Biography Of Socrates
Socrates was one of the Greek philosophers widely believed to be the founder of Western philosophy and an essential player in the growth of Western civilization.
“The unexamined life is not worth living for a human being.”
Socrates – Republic 38c
Socrates wrote nothing, therefore impressions of Socrates are mainly derived from the works of his teacher, Plato. There are other writings of Xenophon and a playwright of the present – Aristophanes.
There is a possibility that Plato amplified his legacy as Socrates by making him look like the noblest philosopher. An ideal to be admired and emulated. The amount of this enhancement is difficult to determine however, Socrates’s life Socrates remains a source of inspiration for many.
Socrates got married to Xanthippe and the couple had 3 children. The tradition suggests that Xanthippe was a polarizing figure and difficult to please, making Socrates the model of philosophical peace.
Biography Of Socrates
The Socratic Method
In addition to a brief stint in the military, however, it’s not evident what Socrates made a living; however, he was able to attract a crowd of young men who came to study and discuss with Socrates. Socrates was a teacher who followed the process of self-study. He didn’t claim to have all the answers; he simply inquire about his students and force students to think for themselves and examine their own beliefs and convictions.
“As for me, all I know is that I know nothing,”
– Republic, 354c
This famous statement by Socrates is an example of the Socratic method. Socrates was aware of the limitations in his understanding.
Plato describes how the thirty tyrants wished to include Socrates in the inhumane execution of Leon of Salamis who was opposed to the Tyrants. Socrates decided to stay out of the way and was able to be executed by himself had the tyrants been removed.
In Socrates’ time during his time, his state Athens was experiencing political turmoil following a humiliating loss during the Peloponnesian war. This led to feelings of nationalist pride in the Athenian state. But, Socrates felt compelled to look into and test his fellow citizens. He also was willing to challenge and question the notions of justice, while avoiding an apprehensive, narrow religious view.
At some point, Socrates famously states (as the quote is from Plutarch).
“I am not an Athenian or a Greek, but a citizen of the world.”
However, his incessant criticisms and questions led to political enemies and his position was exacerbated by the uneasy environment of the day.
One of the friends of Socrates, Chaerephon, asked the Oracle of Delphi who was wiser than Socrates. The Oracle stated that no one was smarter than Socrates.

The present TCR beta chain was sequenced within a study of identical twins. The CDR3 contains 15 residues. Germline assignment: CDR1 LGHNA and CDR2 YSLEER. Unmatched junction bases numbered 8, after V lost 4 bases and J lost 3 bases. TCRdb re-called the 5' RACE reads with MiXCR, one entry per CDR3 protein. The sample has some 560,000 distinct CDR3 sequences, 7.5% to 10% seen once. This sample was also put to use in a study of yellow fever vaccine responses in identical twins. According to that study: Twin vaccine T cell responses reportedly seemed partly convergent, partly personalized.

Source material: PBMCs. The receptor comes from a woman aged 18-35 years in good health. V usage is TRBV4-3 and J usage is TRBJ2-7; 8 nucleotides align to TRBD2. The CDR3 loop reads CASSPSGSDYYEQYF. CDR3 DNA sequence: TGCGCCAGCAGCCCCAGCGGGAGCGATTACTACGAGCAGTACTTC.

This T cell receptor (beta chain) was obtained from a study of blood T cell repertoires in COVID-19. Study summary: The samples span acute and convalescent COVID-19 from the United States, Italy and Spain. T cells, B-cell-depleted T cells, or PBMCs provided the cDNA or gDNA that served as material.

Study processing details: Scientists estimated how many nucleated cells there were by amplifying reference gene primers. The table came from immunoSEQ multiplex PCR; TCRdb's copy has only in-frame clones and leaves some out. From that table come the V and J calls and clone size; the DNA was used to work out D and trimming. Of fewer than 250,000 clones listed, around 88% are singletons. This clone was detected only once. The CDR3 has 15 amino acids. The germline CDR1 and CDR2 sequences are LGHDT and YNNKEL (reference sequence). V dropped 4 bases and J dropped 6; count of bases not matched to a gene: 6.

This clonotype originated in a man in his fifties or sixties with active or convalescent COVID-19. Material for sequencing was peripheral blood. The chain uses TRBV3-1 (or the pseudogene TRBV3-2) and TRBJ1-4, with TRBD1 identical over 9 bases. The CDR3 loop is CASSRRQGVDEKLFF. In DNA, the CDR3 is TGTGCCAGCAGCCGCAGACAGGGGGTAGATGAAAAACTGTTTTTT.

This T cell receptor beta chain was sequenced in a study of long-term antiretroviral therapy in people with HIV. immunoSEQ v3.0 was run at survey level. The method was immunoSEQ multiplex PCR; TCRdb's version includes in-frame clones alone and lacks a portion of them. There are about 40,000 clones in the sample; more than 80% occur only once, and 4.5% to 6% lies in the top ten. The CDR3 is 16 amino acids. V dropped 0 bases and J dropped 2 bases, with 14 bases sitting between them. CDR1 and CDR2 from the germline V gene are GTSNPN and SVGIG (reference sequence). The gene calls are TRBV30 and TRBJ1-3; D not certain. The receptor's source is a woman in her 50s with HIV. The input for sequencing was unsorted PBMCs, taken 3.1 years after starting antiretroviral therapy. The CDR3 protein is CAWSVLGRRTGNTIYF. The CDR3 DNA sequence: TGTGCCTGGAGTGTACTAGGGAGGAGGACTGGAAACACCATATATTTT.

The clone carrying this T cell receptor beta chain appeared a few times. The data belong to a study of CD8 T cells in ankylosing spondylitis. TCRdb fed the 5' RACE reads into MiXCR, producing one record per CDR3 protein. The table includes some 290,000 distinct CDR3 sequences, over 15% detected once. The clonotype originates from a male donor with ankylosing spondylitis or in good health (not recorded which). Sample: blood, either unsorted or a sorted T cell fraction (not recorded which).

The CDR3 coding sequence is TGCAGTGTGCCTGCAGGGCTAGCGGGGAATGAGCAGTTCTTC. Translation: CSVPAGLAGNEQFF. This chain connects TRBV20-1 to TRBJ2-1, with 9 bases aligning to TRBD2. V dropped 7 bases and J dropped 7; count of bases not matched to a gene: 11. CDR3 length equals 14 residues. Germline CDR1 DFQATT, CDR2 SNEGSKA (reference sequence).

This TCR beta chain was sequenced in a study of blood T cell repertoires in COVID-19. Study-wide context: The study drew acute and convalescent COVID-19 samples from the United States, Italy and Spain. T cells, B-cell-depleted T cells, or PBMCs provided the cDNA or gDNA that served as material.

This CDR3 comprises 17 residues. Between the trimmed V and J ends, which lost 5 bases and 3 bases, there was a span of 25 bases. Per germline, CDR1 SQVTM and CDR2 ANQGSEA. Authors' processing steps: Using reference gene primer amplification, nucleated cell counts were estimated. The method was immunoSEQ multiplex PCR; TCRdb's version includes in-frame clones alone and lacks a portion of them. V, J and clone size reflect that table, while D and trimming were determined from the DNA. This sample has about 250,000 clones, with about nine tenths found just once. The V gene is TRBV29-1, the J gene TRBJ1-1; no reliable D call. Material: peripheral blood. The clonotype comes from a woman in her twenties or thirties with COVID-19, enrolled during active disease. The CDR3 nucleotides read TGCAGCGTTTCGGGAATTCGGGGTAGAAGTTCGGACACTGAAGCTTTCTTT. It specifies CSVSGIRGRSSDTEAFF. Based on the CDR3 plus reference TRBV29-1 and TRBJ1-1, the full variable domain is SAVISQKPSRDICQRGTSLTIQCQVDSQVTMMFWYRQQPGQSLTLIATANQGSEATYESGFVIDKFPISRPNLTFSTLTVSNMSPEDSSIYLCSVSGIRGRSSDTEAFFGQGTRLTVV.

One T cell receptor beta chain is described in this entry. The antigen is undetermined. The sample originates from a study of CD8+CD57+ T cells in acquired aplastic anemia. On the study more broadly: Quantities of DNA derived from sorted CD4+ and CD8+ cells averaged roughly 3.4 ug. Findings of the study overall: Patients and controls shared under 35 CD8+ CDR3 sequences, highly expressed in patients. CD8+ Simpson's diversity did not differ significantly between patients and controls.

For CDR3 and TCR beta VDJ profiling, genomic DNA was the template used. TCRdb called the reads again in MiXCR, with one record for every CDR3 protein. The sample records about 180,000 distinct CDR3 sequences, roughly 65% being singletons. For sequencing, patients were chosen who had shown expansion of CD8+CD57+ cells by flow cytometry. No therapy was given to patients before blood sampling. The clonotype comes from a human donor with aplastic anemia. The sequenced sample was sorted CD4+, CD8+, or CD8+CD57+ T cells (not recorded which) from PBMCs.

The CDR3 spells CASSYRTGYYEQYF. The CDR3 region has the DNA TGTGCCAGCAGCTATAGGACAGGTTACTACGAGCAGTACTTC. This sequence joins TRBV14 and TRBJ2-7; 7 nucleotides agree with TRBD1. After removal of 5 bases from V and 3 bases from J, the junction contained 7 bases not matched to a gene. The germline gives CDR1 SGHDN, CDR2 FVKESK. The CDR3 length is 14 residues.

Socrates believed that this was an absurdity since he did not have any idea. But after speaking with all the top writers and politicians from Athens, Socrates realized that even though some people believed they were knowledgeable, in reality, they weren’t. So Socrates believed it was the Oracle that was correct. Socrates was wise solely because he knew his insanity.
Biography Of Socrates
“I am smarter than him because neither of us seems to be knowledgeable or valuable. However, the man believes he is knowledgeable but he doesn’t know anything while I, for the record, am not a professional that I don’t believe I am. In this tiny particular situation, I seem to be more knowledgeable than him, since I don’t believe that I am knowledgeable about things I don’t know.”
Socrates is usually portrayed as a saintly figure – one who was in control of himself. But he was also known to have a fast temper. One interesting story about Socrates was that Socrates together with a few students, visited the soothsayer, a popular figure. The’soothsayer had been asked to discuss the character of Socrates.
She said that Socrates was full of the negative traits of ego, vanity, and fear. She also expressed hatred.
His pupils were angry because they did not see them in the eyes of their class.
At this moment, the soothsayer continued. Yes, Socrates possesses these traits however, unlike other people He can also surpass these qualities and keep them away.
Trial and Execution of Socrates
Socrates’s political views were unorthodox and his willingness to expose the ignorance of others made him numerous enemies. This resulted in his arrest as well as trial. The trial was telecast through his dialogues with Plato. Plato depicts the philosopher who was completely free of death’s fear and dedicated to truth. In the days before his death Socrates stated:
“The time for departure has come and we are now on our separate ways. I to go to the grave as you go on to be alive. Which is better? just God decides.”
If Socrates was discovered guilty of ‘corrupting’ the minds of the young people from Athens and of being stupid He accepted the verdict and – rather than try to avoid the death penalty, He accepted the poison hemlock. If Socrates had not resisted any of his convictions, he might have been released; he might have tried to escape, however, as a philosopher, he believed it was more important to adhere to his convictions. Also, he felt that he had a connection with the city of Athens and, therefore, must be prepared to face his fate. Socrates’ final words were:
“Crito We are owed a rooster by Asclepius. Please don’t forget to pay the amount.” Asclepius was the Greek god of healing.
It could mean that Socrates considered death to be a freedom of the mind. Some interpret it to mean it was his final act as a cleansing process for Athens in the face of misfortune and mistakes.
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